Quarraisha Abdool Karim Named UNAIDS Special Ambassador
One of the world’s leading researchers of HIV in young people, Quarraisha Abdool Karim, Mailman School professor of Epidemiology and associate scientific director of the Centre for the AIDS Programme of Research in South Africa (CAPRISA), is now UNAIDS Special Ambassador for Adolescents and HIV. Executive Director of UNAIDS Michel Sidibé made the announcement on November 20, calling Abdool Karim, “a strong and consistent champion of young people living with and affected by HIV.”
In her new role, Abdool Karim will focus on addressing and ultimately ending HIV among adolescents while also advocating for young women in science. According to the most recent statistics, an estimated 610,000 young people aged 15 to 24 are infected with HIV, with young women in this age group accounting for 59 percent of new infections. In eastern and southern Africa, young women aged 15 to 24 years make up two-thirds of new HIV infections in this age group.
“I am delighted that Quarraisha Abdool Karim has accepted this position,” said Sidibé, who was in Cape Town, South Africa, for the launch of a new UNAIDS report, Right to Health. “She will use her new role to continue to translate scientific research and knowledge into people-centered solutions and prevention programs to reduce the factors making young people so vulnerable to HIV infection.”
Over the past three decades, Abdool Karim has pursued research to understand and prevent HIV among young people, especially among young women, while advocating for the rights of people living with HIV. In 1990, she led South Africa’s first community-based survey of HIV infection, documenting rates higher in adolescent girls than boys. The finding was one of the first descriptions of what was later known as the “age-sex” difference in HIV acquisition in sub-Saharan Africa and reflects the reality of girls having sex with older men. In 2010, she and her husband, Salim Abdool Karim, CAPRISA director and professor of Epidemiology, reported success with a vaginal microbicide containing the antiretroviral drug Tenofovir—a milestone for which they were awarded the inaugural Olusegun Obasanjo Prize from the African Academy of Sciences. In ongoing research, they are evaluating new methods to prevent HIV in young women whose partners may be unwilling to use condoms.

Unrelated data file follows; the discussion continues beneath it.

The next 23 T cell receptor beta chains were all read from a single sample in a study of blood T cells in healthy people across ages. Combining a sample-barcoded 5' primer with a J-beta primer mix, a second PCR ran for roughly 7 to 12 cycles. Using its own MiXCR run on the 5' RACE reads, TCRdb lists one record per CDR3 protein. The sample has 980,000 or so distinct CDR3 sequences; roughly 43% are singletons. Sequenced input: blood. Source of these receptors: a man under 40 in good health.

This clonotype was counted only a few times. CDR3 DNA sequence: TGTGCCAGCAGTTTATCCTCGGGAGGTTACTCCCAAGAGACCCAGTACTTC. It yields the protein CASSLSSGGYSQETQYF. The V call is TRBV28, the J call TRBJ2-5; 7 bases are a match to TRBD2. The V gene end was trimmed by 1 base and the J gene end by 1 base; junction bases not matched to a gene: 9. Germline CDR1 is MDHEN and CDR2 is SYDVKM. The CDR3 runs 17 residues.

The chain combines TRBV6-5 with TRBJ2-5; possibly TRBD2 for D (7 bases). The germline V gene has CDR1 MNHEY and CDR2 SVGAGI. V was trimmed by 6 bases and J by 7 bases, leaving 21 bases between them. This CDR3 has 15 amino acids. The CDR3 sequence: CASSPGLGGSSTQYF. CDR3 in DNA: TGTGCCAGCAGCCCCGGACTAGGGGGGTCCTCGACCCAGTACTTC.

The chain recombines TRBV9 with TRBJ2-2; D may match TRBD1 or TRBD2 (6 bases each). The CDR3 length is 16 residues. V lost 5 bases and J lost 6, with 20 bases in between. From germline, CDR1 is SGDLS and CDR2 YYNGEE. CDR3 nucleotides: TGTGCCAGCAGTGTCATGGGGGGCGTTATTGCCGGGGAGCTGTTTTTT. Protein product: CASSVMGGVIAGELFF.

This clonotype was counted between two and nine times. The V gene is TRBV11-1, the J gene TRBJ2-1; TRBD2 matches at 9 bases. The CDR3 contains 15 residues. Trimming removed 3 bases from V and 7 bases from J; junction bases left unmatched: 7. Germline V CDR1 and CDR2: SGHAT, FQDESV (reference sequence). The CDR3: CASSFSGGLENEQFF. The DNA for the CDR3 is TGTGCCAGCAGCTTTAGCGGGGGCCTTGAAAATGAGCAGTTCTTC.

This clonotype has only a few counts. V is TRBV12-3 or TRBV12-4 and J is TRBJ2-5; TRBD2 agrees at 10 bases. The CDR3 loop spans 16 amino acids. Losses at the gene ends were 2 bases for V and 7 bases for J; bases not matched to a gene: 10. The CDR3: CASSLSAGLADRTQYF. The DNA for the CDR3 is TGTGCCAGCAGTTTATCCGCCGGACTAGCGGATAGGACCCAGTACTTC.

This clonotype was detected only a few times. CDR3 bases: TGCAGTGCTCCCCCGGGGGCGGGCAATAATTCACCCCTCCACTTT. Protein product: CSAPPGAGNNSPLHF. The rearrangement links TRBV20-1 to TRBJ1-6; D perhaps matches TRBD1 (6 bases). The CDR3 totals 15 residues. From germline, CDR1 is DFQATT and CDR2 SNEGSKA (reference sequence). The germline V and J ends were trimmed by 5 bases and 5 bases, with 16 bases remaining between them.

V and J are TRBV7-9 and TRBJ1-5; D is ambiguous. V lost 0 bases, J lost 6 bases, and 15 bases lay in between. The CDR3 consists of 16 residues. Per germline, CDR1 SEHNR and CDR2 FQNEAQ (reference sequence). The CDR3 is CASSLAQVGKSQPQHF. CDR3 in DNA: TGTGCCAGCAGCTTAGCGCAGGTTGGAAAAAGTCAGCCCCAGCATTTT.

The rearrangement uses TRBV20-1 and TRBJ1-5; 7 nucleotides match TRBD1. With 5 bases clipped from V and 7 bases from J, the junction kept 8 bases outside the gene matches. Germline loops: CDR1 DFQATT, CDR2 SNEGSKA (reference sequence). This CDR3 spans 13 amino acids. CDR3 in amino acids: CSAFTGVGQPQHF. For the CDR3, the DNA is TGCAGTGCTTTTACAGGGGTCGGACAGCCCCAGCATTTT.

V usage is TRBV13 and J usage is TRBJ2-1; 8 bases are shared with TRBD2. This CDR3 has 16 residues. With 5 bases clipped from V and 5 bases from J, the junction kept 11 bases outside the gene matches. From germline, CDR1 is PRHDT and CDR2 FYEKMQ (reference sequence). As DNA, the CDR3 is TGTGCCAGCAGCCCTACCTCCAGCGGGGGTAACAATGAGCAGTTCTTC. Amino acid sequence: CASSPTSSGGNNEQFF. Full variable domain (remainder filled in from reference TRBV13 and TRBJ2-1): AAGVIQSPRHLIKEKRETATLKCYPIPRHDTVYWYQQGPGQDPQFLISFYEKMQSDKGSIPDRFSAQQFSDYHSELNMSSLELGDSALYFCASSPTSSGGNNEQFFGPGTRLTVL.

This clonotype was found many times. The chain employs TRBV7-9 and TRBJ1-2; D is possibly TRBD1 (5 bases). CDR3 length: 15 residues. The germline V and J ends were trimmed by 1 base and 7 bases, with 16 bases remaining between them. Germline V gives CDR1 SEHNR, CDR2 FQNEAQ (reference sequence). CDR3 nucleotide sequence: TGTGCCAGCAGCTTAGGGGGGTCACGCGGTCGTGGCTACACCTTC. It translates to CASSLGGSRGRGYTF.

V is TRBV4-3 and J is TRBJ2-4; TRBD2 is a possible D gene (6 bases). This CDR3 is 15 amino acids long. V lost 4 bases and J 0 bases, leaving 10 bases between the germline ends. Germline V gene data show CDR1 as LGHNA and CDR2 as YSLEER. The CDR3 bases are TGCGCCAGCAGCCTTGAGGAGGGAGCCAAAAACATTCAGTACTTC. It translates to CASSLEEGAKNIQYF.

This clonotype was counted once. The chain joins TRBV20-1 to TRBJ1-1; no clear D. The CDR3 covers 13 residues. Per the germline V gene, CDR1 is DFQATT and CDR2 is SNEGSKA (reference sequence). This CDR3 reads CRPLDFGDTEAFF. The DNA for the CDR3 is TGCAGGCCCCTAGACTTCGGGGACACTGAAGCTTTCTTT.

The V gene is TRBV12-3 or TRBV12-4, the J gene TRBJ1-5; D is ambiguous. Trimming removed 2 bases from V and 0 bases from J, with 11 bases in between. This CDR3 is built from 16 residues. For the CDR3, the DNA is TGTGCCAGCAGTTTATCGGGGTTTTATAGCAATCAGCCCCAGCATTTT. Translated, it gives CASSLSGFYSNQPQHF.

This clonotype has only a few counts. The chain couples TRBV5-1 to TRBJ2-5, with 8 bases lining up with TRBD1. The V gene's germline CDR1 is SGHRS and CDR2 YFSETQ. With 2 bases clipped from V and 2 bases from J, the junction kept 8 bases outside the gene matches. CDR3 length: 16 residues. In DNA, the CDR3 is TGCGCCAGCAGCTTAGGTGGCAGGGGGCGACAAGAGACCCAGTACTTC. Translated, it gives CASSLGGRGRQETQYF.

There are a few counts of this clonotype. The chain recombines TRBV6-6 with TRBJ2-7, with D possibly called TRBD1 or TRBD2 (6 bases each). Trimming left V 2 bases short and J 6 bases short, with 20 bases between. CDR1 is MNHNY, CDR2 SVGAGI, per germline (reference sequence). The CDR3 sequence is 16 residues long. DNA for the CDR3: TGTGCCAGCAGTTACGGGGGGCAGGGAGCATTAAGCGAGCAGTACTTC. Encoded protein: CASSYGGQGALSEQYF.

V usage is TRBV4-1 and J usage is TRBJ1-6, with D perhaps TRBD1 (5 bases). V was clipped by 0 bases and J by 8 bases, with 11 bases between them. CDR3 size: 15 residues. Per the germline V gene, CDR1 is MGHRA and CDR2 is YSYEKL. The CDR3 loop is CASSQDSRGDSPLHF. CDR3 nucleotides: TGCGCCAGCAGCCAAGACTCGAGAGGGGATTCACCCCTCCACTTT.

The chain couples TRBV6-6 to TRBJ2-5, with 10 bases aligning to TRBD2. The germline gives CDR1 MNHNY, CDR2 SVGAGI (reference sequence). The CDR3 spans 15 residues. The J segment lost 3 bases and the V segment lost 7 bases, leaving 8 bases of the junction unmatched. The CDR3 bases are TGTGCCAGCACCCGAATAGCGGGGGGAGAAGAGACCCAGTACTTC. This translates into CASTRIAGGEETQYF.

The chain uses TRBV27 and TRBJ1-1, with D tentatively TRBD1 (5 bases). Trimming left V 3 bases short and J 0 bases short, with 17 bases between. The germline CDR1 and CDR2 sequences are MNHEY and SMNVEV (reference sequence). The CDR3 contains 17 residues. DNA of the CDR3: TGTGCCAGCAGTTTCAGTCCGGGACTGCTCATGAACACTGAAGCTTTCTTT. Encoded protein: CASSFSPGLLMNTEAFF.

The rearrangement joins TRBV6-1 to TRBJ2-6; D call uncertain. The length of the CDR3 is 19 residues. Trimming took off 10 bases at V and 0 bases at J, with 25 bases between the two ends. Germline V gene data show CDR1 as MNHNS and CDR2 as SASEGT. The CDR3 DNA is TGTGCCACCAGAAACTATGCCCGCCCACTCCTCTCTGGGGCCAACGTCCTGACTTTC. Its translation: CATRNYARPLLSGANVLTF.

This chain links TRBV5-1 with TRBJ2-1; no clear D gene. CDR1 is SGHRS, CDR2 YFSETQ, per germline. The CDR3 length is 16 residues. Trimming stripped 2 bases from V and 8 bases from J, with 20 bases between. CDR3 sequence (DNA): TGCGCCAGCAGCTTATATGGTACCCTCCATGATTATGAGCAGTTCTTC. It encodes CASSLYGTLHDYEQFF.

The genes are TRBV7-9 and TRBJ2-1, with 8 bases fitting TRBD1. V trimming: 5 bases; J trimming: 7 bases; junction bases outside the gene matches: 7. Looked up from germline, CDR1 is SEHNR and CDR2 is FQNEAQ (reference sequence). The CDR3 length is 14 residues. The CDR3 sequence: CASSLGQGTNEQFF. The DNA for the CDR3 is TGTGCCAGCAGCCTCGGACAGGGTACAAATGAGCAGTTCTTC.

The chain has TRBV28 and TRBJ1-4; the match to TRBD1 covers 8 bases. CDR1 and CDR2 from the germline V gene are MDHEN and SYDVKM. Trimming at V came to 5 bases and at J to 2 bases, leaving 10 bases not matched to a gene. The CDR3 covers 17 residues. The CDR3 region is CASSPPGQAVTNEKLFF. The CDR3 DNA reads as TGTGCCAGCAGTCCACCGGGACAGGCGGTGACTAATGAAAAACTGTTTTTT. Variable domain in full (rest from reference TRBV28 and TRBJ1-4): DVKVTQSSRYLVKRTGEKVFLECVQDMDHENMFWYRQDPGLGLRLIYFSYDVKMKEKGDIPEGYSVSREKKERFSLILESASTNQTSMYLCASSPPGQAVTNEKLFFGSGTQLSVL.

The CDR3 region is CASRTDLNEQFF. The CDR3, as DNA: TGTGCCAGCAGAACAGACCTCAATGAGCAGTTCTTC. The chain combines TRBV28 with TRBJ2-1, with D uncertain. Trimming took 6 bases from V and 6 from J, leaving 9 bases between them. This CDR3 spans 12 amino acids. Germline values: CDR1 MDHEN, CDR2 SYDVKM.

In early November, the BBC named Quarraisha Abdool Karim one of “Seven Trailblazing Women in Science,” as part of their “BBC 100 Women” list of influential and inspirational women around the world. Earlier this year, the Institute for Human Virology honored Quarraisha and Salim Abdool Karim with Lifetime Achievement Awards. In 2013, Quarraisha Abdool Karim was awarded South Africa’s highest honor, the Order of Mapungubwe. She holds an MS from the Mailman School and a PhD from the University of Natal in Durban, South Africa.
“As we increase our understanding of the HIV epidemic and the transmission dynamics that place young people at higher risk of infection, all sectors of society must work together to make sure that adolescents have access to the information and services that can keep them safe and well through a crucial period of their lives and into adulthood,” says Abdool Karim.